Sunday afternoon my husband and I attended an appreciation reception for community theater volunteers. (To clarify, I was the volunteer being appreciated and my husband was … my husband.) The reception was held in the basement of a downtown restaurant, otherwise known as The Place Where I Bared My Belly and Danced. This time I did not dance. Instead, I parked myself on a barstool and visited, ate, and drank. I sometimes even did all three at once because I’m coordinated like that.
Anyway, while sitting on my barstool, I got to talking with some friends about the Boyhood movie I had taken my son to see (recommend!) and that got us on the discussion of movies and plays. Or maybe we got on that discussion because we were at a gathering for community theater nerds? Whatever.
Anyway! In the midst of the drinking and eating and talking about movies, my friend said, “Oh! Have you heard of the Bechdel test?”
Because I am not a true theater nerd (ha, not even close), I hadn’t. So she enlightened me.
The Bechdel test was created (by Alison Bechdel) to point out gender inequality in movies. The test has three parts:
1. The movie must have two women in it.
2. The two women must talk to each other.
3. And they must talk to each other about something other than a man.
Movies that meet these three criteria are in the minority, but they surpass the others in acting, quality, and whatever ever else makes a good movie good (or something like that).
Right away I started ticking through movies:
Monuments Men, nope.
Osage County, yes.
Captain Phillips, no.
Steel Magnolias, yes.
The Social Network, no.
The Original Star Wars Trilogy, Harry Potter II, Lord of the Rings (all of them), no, no, and no.
This test completely fascinates me. And it kinda pisses me off, too. As a kid, I loved listening to my mom visit with her friends. (Actually, I still like listening in on her conversations.) And I adore visiting with my girlfriends. When we talk, we get deep fast. Our conversations are convoluted and complex, juicy and tart. There’s nuance, and boy, do I ever enjoy me some good nuance.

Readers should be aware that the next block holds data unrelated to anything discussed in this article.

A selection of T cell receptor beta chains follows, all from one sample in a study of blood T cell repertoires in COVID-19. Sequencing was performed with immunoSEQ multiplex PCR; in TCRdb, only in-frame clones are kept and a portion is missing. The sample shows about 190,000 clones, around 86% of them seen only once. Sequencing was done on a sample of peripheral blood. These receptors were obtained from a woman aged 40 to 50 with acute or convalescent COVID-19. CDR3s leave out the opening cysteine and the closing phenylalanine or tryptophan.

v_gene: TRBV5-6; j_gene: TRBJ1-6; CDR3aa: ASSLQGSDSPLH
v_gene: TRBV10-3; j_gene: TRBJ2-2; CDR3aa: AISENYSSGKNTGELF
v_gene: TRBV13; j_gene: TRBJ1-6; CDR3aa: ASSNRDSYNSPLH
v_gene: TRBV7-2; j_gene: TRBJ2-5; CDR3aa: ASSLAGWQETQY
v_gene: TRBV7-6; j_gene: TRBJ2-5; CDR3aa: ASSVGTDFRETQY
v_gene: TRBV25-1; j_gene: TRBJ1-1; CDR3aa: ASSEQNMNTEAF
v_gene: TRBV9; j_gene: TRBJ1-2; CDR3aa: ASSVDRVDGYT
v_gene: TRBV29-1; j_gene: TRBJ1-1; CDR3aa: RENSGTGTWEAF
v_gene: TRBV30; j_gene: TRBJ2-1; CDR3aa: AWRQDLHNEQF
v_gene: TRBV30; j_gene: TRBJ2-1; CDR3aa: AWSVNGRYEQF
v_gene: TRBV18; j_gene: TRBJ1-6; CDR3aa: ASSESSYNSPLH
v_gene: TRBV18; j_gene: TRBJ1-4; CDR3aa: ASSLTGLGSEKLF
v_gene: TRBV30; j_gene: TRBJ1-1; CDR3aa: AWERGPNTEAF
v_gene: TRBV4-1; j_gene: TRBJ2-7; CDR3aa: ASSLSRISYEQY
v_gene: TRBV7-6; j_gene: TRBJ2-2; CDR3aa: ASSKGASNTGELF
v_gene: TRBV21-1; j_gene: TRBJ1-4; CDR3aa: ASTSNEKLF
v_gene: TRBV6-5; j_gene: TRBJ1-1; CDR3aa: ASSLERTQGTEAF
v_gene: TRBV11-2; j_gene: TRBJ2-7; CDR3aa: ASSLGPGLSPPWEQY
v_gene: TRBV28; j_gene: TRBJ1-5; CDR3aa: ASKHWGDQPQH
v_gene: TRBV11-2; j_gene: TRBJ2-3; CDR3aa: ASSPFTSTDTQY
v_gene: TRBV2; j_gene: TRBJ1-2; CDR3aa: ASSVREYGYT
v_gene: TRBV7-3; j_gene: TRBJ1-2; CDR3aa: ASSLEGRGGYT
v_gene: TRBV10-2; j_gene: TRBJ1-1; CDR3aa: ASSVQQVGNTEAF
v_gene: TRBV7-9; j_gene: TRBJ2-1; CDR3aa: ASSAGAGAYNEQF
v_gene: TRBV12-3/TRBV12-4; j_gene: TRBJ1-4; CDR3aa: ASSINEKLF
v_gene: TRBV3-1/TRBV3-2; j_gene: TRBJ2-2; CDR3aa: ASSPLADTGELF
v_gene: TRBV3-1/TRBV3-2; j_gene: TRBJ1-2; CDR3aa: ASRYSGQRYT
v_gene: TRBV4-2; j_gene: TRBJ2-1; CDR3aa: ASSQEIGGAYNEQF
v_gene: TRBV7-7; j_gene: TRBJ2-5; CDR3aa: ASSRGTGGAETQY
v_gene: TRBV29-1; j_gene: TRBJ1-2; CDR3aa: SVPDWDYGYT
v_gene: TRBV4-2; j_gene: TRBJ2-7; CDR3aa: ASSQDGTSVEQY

This simple test has forever altered how I view my movies, thank you, Bechdel.
This same time, years previous: simple roast chicken.
I will never think of movies in the same way again! Can't wait to tell my budding princess (daughter) about this and give more fuel to her Frozen fire. I already told her how much I loved the fact that the sister saves the other sister without the help of a man.
So back in the 90s I had a test I would put films through my own little test: body count of dead women vs. women who were main characters. This measure can really shock a person and turn them off going to mainstream movies.
Hmm, one of my favorite movies is "the women" (original 30s version), which has no male cast members, but I'm trying to remember if there is a single scene where the women are not talking about a man. I might have to rewatch soon.
So interesting. It would be interesting to compare classic children's stories to classics for grown ups. (Because I suspect that the same test reveals some interesting trends in literature, not just in movies.) At the age of 36, do I still love children's books partially because of their portrayal of female friendships? Little Women & Anne of Green Gables come to mind immediately.
I think Dustin Hoffman was talking to Sally Fields…
Eh, I don't think we can apply this to classics, though. It would knock out all my favorites: Casablanca, It's A Wonderful Life, Wizard of Oz, even…
And what about Tootsie? When Dustin Hoffman is dressed as a woman and is talking to Jessica Lange, does that count as 2 women talking to each other?
The test isn't saying those movies are bad (because they're not!)—it's just pointing out how pervasive gender inequality is. We don't even think about it.
As for Tootsie, I'd say yes….maybe? (I LOVE that movie.)
She is a genius.